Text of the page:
by CM National Inc.

If you are reading this, it is possible that you are a crypto enthusiast like me: one of those geeks who knows what cryptocurrencies and Blockchain are and how they work. But just knowing about these subjects is not problematic. It’s when the killing machine of life emerges and the battle of the century happens the moment I try to explain to my parents or older acquaintances how these subjects work and what they are for. The joys of getting nothing more than yawns or confused eyes, without even being able to convey less than 20% of what we really mean to say is taxing. If you have had these experiences and have given up in frustration in the past, this article is for you.

Many talk about crypto but few know how it works; the main reason is that understanding a concept that we cannot touch is somewhat difficult for ordinary people. So we need a good example, an analogy, something similar that makes us understand crypto from the physical aspect of our lives. A good example can generate a clear mental image in the interlocutors or in those whom we want to educate and introduce to this wonderful world.

The question then is. Is there a simile to crypto in everyday life?

The simple answer is yes: money, casino chips, ID cards or title deeds are all examples of crypto tokens. However, they are not Blockchain examples or analogies, and this is the hard part to explain.

There is a technology that is used by us on a daily basis, that we know exactly how it works and that follows the same logic as the Blockchain, and on top of that, you probably have it within arm’s reach right now. But, before I go any further, we will have to go back a little bit in the past.

The first farmers had a problem. How did they know when one season began and another ended? In order to better manage crops, they invented the first calendars, which later evolved into the calendar we use today. The same one that is on your phone, on your computer, printed on paper on your desk or on the wall within arm’s reach.

Thanks to the calendar, EVERYONE can know what date today is. And if we were wrong what what date we thought it was, more than one friend or colleague would make sure to let us know quickly. No one can change a past or future date. Every year the cycle starts anew, and always in the same order. The 2001 calendar can never be confused with the 2004 calendar because they follow an order, and if it is not followed, then the days of the week will not add up. The calendar is even vital so that we can decide when to take our vacations. And the most important thing is that we do not use a central authority to determine what day it is. It is implied who the authority is, the calendar itself.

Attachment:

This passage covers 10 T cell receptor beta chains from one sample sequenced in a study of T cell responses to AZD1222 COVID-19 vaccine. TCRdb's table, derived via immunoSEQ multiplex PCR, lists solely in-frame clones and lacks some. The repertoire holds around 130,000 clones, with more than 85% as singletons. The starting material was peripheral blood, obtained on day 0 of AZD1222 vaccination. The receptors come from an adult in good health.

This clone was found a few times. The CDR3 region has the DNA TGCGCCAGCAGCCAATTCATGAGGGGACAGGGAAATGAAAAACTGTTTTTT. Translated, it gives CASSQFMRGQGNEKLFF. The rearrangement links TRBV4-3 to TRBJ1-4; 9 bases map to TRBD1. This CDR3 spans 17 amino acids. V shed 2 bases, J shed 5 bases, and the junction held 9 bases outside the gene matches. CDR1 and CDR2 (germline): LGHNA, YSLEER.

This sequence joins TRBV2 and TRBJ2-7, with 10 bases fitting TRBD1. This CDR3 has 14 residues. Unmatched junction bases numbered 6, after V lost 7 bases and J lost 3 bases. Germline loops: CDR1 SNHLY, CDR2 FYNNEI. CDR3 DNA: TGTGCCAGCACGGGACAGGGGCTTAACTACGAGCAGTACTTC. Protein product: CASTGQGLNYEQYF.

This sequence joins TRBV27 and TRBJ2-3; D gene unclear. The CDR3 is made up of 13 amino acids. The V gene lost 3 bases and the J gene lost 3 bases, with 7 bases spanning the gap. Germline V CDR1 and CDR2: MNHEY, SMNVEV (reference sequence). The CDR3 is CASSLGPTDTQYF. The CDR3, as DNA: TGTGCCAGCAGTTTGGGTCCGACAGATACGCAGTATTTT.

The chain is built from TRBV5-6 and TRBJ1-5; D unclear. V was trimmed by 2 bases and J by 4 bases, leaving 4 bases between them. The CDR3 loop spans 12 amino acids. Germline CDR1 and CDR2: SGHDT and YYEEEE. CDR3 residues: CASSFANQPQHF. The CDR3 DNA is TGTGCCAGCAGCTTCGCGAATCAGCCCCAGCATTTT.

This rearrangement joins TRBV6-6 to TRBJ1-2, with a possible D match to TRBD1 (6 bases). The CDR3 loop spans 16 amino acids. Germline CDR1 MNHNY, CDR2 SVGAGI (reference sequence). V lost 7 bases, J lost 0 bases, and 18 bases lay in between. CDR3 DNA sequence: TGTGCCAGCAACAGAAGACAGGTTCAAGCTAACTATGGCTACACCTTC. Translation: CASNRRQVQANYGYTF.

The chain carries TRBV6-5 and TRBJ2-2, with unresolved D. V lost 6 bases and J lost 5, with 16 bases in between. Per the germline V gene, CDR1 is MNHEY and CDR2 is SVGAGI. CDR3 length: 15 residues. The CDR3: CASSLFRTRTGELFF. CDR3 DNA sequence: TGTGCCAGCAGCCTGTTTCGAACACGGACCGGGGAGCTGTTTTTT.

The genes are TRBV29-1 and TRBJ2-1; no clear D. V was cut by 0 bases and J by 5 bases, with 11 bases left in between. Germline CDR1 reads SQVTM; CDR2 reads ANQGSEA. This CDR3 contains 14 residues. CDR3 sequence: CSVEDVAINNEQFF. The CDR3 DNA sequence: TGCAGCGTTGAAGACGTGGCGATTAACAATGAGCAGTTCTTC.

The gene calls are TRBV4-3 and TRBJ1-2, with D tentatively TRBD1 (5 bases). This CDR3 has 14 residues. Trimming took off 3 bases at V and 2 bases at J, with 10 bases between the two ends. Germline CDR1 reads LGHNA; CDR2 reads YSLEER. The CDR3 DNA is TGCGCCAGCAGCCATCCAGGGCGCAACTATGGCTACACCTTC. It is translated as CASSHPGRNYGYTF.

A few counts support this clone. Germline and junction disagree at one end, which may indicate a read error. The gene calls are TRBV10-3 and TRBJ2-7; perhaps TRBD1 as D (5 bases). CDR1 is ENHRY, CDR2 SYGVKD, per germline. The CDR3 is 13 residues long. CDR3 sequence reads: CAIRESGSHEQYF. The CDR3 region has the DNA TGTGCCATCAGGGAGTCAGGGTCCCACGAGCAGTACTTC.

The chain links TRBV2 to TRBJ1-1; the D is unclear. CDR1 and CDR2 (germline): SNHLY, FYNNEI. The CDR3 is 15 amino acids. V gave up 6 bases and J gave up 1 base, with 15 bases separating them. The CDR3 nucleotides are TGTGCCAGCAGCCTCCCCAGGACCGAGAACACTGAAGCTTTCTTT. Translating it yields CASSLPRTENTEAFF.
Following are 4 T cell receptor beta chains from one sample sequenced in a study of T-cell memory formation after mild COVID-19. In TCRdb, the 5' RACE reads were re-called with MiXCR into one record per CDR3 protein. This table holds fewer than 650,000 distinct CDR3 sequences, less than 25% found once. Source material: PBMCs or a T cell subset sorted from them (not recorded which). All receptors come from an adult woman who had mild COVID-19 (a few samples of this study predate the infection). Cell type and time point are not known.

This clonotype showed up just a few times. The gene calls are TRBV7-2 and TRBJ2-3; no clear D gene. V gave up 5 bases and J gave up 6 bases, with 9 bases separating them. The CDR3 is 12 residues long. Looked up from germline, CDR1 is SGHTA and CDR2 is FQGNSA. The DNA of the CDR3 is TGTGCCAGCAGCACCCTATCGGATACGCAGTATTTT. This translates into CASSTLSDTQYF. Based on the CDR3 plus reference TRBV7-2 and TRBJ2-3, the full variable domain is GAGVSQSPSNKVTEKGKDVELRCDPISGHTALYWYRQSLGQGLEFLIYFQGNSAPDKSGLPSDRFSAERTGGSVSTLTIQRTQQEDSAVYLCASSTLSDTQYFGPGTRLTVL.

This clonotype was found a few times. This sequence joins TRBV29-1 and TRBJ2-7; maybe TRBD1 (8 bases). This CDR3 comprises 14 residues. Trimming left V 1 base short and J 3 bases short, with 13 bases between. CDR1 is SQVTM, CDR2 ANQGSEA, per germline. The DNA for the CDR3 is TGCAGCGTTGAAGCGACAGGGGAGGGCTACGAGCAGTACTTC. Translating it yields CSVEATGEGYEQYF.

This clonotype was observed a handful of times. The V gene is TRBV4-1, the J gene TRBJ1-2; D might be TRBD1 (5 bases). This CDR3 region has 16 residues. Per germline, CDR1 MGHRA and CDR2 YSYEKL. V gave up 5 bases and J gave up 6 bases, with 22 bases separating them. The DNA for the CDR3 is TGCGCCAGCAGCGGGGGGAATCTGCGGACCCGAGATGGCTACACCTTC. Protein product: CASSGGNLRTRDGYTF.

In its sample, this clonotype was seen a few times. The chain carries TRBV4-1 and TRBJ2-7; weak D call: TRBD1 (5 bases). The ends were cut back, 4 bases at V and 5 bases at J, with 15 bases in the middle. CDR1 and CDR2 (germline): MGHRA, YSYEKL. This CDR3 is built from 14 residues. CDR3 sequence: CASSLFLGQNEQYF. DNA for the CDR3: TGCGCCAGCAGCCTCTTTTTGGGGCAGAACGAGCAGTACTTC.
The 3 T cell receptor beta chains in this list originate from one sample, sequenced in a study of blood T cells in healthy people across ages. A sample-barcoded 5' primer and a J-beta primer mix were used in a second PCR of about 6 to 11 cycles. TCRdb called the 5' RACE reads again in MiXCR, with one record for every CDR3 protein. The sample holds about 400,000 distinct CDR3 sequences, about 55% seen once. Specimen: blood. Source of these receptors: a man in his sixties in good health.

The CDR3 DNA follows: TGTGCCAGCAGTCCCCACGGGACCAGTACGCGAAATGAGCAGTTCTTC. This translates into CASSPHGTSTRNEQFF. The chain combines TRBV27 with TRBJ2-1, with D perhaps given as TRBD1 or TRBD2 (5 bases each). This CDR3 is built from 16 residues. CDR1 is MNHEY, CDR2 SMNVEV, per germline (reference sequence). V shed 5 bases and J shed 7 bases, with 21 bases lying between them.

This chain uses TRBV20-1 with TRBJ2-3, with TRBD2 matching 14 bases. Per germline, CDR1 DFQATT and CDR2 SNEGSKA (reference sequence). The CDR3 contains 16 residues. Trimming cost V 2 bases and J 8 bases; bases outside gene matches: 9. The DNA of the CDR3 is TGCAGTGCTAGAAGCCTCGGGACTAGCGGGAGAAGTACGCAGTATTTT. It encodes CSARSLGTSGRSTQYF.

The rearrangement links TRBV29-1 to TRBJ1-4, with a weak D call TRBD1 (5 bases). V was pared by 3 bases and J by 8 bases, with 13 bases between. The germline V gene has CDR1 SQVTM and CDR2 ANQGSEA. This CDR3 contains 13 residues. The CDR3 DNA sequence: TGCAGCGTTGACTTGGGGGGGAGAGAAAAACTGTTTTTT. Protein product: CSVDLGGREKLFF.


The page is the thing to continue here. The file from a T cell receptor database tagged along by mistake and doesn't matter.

Summarizing, we can say that:

-Everyone can have all the calendar information.

-All of us, following the rules of the calendar, can know the date of any day of the year by doing some addition or subtraction.

-We all know and can calculate tomorrow's date

-Every day is grouped into weeks and those into months and those into years, and then this will start again for the next year

If you notice, it is quite similar to a Blockchain. We just need to change a few words.

-In a Blockchain, we call everyone who participates "nodes" instead of people.

-We would call the calendar rules: “consensus protocol”.

-Instead of years we have blocks.

-All nodes can know if a block is correct, following the previously predetermined consensus rules.

An engineer would say that the calendar is: “a decentralized, peer-consensual system for recording and measuring time according to a defined protocol” Or in plain English it would be “a way of recording time following common rules that we all know in advance about and how to keep the record; MM/DD/YYYY”

For the same engineer, the bitcoin blockchain would be: “a decentralized and peer-agreed system for recording and measuring monetary value according to a defined protocol” Or again in plain English we would say: “a way of keeping track of who owes who and how much, according to defined rules of how to keep the record in a book that we all have access to”.

But the parallels continue and it is incredible. Both technologies were developed by solving complex mathematical problems. Both technologies help us to generate agreements throughout society, and allow us to trust each other more. Both are temporary records of what happened between two people or the society itself. And the craziest of all similarities, both can have "Decentralized Apps" running on top of them.

The best-known decentralized applications of the calendar are, for example: schedules, agendas, holidays, birthdays and horoscopes. Can you think of any others?

The next time you want to explain crypto, start by putting the closest calendar in your hand, from there, you will only have to use your imagination to explain the analogy about farmers and their apples. Or more impactfully about the person’s coming vacation week.

Simon Krasniansky, CTO

OOO Studio Labs